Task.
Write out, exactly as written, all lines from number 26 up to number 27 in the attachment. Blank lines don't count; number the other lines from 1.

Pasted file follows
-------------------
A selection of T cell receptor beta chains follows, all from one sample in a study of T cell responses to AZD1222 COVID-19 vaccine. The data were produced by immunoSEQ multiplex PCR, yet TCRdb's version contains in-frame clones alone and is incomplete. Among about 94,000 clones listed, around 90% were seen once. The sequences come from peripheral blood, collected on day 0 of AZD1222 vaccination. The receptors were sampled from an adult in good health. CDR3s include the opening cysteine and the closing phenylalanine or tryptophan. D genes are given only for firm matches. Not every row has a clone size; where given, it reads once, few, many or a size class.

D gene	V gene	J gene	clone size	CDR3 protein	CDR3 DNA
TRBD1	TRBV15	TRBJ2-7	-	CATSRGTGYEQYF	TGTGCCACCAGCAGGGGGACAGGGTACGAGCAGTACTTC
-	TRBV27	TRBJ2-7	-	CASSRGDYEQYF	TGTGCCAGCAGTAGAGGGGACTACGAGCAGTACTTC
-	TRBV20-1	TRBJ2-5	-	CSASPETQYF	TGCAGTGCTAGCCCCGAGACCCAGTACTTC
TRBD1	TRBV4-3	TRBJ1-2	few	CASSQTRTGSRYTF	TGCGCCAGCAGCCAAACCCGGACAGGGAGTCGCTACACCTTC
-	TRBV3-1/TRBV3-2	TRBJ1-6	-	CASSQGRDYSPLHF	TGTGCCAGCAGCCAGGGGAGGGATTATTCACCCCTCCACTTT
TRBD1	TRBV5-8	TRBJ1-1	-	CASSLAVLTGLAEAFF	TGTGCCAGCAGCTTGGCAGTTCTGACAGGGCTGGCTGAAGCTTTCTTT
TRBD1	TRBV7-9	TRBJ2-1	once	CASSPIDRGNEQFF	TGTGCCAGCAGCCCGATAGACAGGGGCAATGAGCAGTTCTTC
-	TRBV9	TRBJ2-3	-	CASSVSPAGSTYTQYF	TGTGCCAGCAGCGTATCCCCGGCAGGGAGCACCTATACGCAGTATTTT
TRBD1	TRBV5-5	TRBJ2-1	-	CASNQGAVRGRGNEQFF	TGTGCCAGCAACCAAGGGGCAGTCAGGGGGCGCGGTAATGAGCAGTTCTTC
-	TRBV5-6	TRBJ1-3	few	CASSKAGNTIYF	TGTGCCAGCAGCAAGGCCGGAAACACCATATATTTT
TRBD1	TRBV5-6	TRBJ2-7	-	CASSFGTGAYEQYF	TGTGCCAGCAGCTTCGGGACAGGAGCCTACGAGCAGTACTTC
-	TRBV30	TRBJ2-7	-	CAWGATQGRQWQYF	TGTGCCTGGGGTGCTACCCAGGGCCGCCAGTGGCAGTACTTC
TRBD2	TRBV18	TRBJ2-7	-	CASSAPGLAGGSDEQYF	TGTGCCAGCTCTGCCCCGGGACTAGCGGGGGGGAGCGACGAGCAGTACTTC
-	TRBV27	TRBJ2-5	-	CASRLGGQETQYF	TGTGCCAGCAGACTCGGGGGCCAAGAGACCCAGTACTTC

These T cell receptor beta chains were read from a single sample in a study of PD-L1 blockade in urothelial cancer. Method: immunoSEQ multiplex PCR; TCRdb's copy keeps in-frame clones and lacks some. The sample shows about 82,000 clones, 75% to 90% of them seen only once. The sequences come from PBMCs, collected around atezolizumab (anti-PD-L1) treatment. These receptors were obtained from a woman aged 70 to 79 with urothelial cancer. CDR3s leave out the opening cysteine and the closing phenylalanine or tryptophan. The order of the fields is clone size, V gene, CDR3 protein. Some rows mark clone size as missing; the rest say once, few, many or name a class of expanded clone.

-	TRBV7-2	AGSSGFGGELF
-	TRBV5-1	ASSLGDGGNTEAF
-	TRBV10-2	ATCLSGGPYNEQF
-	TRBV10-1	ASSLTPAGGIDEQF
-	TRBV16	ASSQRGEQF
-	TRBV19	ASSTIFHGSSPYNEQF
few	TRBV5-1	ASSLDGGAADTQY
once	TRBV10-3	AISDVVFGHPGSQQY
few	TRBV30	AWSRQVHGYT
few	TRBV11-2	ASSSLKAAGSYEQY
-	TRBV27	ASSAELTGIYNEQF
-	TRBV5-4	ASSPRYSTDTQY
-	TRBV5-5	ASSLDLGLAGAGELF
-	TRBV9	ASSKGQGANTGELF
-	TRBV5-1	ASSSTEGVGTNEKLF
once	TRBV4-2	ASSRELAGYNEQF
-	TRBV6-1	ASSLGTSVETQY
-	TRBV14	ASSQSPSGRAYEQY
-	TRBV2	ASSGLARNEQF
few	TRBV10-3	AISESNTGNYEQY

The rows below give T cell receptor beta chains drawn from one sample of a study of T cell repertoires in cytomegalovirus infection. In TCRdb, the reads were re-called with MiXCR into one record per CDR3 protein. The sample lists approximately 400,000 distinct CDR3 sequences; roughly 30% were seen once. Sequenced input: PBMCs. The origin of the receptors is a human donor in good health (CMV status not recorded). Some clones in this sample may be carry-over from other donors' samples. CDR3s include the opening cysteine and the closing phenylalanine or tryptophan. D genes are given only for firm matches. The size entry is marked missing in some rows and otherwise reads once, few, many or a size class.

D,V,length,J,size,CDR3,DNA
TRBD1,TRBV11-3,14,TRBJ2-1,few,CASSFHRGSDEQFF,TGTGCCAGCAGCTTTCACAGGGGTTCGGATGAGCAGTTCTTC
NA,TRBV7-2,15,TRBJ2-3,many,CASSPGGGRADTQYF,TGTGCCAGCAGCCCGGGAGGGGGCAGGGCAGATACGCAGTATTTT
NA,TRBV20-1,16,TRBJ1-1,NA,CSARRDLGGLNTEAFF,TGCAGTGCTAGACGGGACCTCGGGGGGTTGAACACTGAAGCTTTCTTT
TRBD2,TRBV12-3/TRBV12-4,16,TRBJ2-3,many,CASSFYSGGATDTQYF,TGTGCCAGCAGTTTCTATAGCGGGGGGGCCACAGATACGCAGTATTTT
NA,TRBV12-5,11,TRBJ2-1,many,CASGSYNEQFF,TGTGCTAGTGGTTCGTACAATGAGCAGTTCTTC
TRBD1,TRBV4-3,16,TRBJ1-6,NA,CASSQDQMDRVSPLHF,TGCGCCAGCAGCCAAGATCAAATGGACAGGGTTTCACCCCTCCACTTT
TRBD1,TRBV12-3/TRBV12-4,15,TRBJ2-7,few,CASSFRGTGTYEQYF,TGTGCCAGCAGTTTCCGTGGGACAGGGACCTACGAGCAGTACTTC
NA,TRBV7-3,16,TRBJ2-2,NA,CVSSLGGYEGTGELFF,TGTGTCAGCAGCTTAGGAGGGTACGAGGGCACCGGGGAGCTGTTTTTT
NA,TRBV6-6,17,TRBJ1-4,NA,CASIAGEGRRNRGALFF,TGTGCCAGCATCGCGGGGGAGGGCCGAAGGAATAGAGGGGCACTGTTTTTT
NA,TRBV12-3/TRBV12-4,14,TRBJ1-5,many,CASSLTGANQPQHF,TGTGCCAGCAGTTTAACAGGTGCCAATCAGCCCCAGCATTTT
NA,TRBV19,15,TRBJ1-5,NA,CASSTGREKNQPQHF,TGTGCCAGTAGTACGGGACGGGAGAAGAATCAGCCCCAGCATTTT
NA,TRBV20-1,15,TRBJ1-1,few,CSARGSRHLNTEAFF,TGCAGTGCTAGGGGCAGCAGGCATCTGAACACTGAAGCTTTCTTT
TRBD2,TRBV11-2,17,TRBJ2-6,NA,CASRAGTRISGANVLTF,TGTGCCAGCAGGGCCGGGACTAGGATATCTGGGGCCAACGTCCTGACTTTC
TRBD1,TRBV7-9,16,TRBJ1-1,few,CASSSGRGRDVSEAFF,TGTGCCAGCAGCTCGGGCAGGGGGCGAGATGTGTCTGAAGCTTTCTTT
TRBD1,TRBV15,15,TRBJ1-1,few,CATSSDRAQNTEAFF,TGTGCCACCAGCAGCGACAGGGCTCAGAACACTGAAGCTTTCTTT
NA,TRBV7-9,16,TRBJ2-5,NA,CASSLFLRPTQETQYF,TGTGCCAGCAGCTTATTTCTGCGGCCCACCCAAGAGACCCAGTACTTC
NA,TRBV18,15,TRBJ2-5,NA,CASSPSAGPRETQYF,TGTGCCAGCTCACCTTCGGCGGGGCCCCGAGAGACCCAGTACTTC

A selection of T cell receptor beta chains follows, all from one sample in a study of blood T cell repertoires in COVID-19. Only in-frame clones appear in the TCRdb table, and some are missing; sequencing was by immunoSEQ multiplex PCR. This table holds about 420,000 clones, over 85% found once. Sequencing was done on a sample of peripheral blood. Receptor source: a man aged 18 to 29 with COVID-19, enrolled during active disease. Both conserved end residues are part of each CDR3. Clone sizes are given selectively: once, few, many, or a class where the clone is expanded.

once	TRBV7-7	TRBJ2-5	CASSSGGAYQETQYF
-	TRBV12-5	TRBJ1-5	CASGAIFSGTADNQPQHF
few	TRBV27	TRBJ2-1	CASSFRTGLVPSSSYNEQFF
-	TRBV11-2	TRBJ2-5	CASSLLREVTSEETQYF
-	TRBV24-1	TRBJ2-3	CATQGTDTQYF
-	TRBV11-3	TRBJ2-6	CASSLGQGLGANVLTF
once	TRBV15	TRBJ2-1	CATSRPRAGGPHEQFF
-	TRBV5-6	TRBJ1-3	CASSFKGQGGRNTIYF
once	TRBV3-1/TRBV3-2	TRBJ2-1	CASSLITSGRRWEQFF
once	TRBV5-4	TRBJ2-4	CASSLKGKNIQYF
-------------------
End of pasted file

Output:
few	TRBV30	AWSRQVHGYT
few	TRBV11-2	ASSSLKAAGSYEQY